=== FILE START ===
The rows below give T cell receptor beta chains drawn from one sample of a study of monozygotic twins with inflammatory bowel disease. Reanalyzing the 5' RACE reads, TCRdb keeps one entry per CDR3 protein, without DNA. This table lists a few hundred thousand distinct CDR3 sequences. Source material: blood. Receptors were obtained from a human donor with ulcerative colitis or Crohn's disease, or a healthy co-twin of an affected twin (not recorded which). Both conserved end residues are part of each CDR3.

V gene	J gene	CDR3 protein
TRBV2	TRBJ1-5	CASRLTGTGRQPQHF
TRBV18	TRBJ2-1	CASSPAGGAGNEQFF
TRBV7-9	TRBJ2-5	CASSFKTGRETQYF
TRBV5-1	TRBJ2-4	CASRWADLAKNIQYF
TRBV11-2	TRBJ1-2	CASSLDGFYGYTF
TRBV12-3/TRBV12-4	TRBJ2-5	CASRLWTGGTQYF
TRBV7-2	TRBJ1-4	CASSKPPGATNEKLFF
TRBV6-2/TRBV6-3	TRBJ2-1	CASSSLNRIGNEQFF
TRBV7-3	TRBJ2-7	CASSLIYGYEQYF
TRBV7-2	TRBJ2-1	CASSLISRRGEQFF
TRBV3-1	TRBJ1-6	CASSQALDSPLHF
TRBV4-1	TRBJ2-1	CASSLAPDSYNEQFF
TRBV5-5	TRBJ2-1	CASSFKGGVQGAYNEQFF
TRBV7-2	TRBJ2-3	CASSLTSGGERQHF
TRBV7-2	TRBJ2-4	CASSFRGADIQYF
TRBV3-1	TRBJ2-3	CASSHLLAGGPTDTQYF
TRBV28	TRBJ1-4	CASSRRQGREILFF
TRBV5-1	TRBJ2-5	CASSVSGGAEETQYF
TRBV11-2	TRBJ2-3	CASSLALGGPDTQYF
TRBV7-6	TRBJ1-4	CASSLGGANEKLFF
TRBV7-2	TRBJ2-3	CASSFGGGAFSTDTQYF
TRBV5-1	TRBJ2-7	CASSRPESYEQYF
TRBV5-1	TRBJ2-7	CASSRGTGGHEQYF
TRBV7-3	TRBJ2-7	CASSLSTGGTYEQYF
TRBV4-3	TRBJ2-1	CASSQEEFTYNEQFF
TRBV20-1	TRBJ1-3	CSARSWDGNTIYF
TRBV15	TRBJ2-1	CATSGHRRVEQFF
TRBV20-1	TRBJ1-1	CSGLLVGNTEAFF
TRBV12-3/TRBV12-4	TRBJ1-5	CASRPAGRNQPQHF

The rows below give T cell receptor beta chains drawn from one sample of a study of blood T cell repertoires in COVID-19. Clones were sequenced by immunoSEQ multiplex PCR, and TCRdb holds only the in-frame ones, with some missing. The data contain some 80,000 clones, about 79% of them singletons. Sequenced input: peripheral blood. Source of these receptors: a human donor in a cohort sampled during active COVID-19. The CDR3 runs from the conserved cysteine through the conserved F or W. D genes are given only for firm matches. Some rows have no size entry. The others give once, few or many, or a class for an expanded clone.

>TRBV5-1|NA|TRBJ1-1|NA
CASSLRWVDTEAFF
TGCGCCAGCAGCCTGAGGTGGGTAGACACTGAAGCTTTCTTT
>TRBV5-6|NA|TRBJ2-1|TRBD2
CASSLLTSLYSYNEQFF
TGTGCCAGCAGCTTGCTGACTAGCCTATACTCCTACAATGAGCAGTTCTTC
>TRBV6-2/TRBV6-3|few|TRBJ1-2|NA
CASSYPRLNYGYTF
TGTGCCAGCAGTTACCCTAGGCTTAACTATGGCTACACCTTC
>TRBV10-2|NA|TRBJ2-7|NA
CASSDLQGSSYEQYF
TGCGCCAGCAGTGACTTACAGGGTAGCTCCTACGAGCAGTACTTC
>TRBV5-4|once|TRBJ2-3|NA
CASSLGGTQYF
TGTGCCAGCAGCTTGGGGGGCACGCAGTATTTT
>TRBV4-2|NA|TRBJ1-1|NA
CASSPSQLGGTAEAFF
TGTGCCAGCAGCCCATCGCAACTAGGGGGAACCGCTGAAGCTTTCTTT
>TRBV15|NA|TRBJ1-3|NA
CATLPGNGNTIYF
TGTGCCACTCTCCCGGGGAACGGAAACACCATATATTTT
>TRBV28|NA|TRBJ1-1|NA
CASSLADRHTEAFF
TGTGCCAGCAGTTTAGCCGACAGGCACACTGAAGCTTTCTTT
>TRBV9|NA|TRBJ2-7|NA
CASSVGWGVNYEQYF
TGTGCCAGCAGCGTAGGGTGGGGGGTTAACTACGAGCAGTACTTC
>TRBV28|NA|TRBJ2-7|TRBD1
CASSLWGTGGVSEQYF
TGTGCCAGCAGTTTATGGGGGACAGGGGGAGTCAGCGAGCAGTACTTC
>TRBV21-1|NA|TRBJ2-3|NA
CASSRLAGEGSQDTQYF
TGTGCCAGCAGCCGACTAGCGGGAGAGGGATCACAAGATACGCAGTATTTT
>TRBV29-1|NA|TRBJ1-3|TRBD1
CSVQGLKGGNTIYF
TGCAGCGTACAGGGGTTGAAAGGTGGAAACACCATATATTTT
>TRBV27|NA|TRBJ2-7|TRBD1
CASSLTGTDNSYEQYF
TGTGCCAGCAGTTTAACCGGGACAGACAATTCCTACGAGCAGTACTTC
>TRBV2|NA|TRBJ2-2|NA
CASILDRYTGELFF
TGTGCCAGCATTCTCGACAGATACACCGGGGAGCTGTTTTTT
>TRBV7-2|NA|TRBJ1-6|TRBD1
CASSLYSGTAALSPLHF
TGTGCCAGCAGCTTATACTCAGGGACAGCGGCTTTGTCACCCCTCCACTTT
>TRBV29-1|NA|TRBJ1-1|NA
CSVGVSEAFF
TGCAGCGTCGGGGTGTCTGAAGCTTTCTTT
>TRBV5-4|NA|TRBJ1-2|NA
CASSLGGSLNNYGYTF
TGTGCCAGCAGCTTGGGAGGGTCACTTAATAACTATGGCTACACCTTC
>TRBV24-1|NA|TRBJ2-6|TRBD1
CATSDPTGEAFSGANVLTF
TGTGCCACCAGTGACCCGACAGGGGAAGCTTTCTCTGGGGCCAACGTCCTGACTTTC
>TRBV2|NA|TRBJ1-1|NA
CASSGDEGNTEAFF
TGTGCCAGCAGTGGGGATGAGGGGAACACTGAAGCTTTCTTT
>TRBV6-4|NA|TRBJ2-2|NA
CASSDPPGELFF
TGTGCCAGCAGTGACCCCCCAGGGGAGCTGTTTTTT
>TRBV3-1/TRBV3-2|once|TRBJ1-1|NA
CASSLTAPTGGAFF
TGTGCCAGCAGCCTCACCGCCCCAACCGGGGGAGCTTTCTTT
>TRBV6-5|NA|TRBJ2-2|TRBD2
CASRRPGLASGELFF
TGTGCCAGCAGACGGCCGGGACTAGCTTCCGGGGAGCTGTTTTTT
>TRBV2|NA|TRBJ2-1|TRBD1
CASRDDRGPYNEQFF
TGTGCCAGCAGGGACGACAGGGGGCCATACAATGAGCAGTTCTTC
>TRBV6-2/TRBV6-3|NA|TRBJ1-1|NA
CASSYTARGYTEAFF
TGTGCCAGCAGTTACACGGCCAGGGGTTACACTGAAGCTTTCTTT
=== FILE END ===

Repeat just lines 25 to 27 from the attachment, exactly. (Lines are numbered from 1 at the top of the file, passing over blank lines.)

TRBV5-1	TRBJ2-7	CASSRGTGGHEQYF
TRBV7-3	TRBJ2-7	CASSLSTGGTYEQYF
TRBV4-3	TRBJ2-1	CASSQEEFTYNEQFF